Wednesday, July 28, 2010

The news editor who used to read your press releases retired three years ago. Now, they just go into the garbage.

We all know about PR, don’t we? You just write up a few overly-complex quotes that sound like a committee wrote them and add some very long sentences that use very, very long words, and, presto, it’s done. You send it to every journalist, reporter, editor, news reader and publisher, alive or dead. Then they either print every word or assign their crackerjack, but sympathetic reporter to do a cover story about you. The next day, you’re smiling on the cover of the newspaper. Sound familiar?

Forget it. Doesn’t work anymore. In some cases, it’s not even worth the effort.
I say this as a former award-winning journalist and editor. I worked for a decade in newspapers and broadcasting. I respect the media. It fulfills a very important public services. But as a communications channel, it sucks, pure and simple.

That’s because the world has changed, and so, too, has the media. Today, the media has fractured into a billion pieces. There’s fewer local media outlets, but millions of others on the Internet. And there’s lots of newsletters, emails, and blogs as well. It’s messed things up so that local readership and listenership is down, but we’re all consuming more news than ever. An interesting twist is that many of us now get all our news from away – we don’t read, watch or listen to any news from our home town. And the media that is out there is so saturated with ads that finding your story is like looking for a fig leaf at a nudist colony. It’s around somewhere, you just have to find it. The bottom line is that the audience who used to consume local media just aren’t there as much as they used to be.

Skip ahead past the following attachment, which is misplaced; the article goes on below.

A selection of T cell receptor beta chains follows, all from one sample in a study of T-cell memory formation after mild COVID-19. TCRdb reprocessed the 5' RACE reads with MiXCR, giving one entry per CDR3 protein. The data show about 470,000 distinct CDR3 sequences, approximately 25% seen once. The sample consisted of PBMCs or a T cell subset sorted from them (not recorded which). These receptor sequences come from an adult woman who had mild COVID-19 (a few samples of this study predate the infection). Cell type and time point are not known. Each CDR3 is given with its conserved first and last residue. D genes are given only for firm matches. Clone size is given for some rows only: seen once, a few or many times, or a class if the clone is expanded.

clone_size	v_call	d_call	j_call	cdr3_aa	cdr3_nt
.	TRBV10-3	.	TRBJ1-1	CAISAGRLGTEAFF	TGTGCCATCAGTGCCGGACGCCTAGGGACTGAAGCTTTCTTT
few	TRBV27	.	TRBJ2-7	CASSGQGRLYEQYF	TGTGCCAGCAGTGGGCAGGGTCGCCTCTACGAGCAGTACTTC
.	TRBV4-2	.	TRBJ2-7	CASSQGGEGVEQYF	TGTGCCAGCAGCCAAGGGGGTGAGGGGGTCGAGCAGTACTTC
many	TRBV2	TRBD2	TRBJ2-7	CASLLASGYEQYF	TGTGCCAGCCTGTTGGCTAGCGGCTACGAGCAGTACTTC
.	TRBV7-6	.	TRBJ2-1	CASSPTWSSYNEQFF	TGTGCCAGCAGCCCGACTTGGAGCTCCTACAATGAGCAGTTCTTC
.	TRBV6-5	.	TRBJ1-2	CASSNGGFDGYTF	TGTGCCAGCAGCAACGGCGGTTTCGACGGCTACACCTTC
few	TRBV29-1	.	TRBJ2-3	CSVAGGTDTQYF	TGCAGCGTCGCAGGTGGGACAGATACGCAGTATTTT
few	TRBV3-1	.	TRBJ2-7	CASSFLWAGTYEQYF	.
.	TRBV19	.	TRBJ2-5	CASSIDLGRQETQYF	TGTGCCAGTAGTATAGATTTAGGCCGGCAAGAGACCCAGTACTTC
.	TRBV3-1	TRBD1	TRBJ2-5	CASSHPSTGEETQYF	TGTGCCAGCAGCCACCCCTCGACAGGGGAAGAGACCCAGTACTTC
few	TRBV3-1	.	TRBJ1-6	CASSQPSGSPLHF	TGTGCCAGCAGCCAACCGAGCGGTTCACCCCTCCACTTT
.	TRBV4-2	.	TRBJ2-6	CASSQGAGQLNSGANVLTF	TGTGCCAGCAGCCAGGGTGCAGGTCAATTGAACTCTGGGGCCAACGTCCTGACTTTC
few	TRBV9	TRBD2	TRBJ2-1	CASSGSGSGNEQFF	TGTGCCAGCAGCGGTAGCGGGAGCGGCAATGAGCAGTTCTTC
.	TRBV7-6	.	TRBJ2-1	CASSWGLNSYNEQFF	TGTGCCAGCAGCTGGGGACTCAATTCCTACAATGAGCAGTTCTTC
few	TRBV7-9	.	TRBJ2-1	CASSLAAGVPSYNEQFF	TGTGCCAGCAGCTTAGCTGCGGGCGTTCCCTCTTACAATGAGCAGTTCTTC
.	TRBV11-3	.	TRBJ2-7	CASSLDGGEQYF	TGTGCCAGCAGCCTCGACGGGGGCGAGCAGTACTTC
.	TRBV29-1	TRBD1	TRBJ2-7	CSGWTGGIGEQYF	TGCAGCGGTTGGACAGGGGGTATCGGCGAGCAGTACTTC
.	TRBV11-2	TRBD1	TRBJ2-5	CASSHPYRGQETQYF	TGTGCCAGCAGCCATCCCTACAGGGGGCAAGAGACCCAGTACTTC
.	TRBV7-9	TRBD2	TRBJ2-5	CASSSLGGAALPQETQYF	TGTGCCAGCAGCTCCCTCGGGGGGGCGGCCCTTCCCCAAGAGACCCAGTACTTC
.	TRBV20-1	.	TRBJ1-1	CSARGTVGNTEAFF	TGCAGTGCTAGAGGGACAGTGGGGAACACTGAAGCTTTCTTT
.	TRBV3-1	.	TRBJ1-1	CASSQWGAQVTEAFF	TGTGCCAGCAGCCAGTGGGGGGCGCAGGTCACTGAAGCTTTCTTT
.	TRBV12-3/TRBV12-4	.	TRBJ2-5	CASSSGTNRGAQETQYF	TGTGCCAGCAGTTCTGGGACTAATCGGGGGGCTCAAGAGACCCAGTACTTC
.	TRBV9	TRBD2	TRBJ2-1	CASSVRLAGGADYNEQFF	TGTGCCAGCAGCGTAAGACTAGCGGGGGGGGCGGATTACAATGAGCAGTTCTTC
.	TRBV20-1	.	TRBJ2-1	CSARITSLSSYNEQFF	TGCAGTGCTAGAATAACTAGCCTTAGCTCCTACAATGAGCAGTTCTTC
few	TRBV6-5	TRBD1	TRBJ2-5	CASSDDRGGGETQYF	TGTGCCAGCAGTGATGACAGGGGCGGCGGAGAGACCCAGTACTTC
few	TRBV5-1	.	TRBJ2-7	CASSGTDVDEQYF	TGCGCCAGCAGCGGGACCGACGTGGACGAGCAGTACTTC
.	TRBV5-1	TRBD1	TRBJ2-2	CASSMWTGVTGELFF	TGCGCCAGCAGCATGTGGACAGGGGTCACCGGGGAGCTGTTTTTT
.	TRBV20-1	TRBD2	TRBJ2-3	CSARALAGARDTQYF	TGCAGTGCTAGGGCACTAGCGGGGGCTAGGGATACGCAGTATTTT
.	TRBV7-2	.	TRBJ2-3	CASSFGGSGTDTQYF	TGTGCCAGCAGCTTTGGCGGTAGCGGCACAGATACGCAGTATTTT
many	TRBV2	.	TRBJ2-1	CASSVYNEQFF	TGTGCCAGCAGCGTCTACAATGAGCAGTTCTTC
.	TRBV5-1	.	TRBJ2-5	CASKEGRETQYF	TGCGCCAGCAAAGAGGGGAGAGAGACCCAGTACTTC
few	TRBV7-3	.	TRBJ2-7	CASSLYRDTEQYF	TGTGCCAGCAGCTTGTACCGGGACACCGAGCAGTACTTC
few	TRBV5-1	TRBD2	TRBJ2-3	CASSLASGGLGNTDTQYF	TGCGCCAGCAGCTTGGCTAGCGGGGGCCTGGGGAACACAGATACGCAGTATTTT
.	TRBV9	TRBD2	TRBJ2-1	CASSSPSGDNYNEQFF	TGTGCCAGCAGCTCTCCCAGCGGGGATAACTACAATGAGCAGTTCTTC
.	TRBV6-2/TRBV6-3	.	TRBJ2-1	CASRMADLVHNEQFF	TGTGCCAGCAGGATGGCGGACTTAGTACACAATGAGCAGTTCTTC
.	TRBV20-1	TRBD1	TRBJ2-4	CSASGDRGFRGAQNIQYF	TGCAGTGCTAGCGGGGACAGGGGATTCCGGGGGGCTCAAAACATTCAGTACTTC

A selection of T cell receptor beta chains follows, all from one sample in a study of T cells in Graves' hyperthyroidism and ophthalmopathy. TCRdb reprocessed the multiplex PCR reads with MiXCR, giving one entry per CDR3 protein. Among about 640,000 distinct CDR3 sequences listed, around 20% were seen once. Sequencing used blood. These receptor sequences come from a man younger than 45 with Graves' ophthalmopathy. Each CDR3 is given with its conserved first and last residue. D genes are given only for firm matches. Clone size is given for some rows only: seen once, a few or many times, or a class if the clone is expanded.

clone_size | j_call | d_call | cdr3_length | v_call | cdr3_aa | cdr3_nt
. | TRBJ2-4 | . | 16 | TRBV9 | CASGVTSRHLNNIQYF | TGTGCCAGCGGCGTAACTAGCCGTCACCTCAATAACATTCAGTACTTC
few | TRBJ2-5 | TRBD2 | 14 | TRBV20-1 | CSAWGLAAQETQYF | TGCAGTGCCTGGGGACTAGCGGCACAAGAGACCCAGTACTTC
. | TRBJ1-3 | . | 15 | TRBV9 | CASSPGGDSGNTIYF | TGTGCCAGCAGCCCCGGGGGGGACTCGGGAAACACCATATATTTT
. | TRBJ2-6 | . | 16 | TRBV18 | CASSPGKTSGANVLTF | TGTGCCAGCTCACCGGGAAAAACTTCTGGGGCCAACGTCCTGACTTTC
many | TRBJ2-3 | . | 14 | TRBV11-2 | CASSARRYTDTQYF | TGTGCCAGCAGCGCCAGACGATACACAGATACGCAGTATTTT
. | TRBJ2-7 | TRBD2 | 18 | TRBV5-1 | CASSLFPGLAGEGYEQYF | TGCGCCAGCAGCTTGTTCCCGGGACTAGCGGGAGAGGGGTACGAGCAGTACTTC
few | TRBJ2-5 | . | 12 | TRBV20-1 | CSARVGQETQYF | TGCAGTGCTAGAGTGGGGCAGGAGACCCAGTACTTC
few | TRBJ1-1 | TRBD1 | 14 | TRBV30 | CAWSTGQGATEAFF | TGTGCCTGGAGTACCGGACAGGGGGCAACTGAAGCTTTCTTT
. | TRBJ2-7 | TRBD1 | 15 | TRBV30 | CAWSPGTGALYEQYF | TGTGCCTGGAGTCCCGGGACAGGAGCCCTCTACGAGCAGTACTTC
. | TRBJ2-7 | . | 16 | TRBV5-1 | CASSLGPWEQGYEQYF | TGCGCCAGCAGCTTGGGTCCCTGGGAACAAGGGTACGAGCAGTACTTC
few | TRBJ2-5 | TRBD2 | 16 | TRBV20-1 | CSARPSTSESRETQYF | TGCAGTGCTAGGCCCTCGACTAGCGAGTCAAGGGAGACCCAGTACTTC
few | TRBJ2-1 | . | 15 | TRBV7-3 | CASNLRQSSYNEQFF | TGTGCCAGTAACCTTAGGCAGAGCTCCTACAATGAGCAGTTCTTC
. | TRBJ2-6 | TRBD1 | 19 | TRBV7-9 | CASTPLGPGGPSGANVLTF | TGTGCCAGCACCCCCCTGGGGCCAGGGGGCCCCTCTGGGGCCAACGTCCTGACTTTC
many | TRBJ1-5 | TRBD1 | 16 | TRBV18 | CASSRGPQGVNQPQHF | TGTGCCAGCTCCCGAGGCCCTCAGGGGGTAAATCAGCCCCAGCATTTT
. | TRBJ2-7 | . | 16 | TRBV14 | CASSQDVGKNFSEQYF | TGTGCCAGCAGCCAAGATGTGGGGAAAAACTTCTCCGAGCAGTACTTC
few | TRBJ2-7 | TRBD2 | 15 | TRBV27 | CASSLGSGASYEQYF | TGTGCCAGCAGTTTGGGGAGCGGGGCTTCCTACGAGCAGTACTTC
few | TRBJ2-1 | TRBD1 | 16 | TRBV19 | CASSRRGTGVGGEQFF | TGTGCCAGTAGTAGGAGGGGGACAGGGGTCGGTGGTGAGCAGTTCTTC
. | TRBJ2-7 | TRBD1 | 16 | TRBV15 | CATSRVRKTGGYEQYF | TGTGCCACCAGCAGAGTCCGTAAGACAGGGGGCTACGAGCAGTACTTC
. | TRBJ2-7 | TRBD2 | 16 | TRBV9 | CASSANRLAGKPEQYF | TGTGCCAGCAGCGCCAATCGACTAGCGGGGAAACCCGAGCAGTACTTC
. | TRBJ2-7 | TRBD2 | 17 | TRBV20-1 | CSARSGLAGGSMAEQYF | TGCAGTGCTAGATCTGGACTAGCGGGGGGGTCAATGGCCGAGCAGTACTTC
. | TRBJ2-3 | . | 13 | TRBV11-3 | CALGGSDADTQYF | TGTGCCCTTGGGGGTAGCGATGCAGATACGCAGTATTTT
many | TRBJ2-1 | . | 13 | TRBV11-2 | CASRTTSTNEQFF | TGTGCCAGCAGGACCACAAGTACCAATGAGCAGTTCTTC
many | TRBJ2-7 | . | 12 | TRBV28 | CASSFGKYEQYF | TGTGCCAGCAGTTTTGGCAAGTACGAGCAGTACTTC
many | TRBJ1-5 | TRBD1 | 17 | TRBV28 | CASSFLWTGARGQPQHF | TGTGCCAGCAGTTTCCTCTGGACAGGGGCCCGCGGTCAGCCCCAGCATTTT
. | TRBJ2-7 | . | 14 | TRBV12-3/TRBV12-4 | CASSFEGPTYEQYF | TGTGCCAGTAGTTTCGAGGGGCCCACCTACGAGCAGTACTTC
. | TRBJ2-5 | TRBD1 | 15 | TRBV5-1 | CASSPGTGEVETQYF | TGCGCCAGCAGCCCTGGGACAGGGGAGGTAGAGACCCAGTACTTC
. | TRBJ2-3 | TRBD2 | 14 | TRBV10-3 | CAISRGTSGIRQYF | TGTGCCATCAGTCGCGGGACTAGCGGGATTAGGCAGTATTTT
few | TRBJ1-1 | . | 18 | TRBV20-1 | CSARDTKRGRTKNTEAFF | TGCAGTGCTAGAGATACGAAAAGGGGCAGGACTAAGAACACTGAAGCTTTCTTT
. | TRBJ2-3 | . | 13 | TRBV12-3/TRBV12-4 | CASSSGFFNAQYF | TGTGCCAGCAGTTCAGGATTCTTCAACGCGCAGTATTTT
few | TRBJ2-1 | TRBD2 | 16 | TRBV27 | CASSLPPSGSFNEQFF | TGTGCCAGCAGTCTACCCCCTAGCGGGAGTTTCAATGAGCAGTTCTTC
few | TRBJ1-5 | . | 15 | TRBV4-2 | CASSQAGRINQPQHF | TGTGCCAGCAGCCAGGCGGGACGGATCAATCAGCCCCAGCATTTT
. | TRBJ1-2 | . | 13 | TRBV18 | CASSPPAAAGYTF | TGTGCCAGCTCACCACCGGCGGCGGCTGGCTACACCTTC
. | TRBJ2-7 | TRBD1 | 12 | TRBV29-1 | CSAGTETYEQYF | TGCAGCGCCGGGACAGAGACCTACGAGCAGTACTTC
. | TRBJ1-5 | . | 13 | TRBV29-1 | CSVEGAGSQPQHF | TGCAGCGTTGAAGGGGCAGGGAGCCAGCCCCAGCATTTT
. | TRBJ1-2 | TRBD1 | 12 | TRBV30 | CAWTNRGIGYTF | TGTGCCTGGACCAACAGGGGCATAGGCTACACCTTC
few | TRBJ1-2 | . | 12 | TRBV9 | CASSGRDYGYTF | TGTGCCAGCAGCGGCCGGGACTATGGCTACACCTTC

If that’s not bad enough, the media itself has changed. They’ve all cut their newsrooms. The experienced old hands are now gone, replaced by young, inexperienced reporters or even interns. Space for news has shrunk – fewer pages, shorter newscasts, etc. And they don’t have the resources to do much more than the headlines. Their stories are mostly reactive – fires, drowning, car accidents and the like. In short, the media itself just isn’t there as they used to be to help you in your cause. Unless, of course, your cause happens to be on fire, drowning or in a car accident.

To seal your fate, there’s the myth that free publicity is cheap and easy to obtain. You used to believe this, others still do. That means every non-profit, government agency, politician and business out there is also writing press releases. So, the media isn’t just getting your press release, they’re getting literally hundreds of them. At the same time.

So, what are the chances your press release will actually get some traction in the local media? Depending on the story, it can be pretty dismal, even zero.

The solution is not to give up on press releases and media relations. It can still work. And for some non-profits who serve a public role, such as hospitals, social service agencies and the like, it is part of their mandate to talk to the media. No, don’t abandon press releases, but do understand that it has limited value. Don’t expect your press release to work every time. So, don’t base your entire communications program on it.

Use your press release in conjunction with other communications channels (more on that in future Blogs). Find other means to hit your key audiences.

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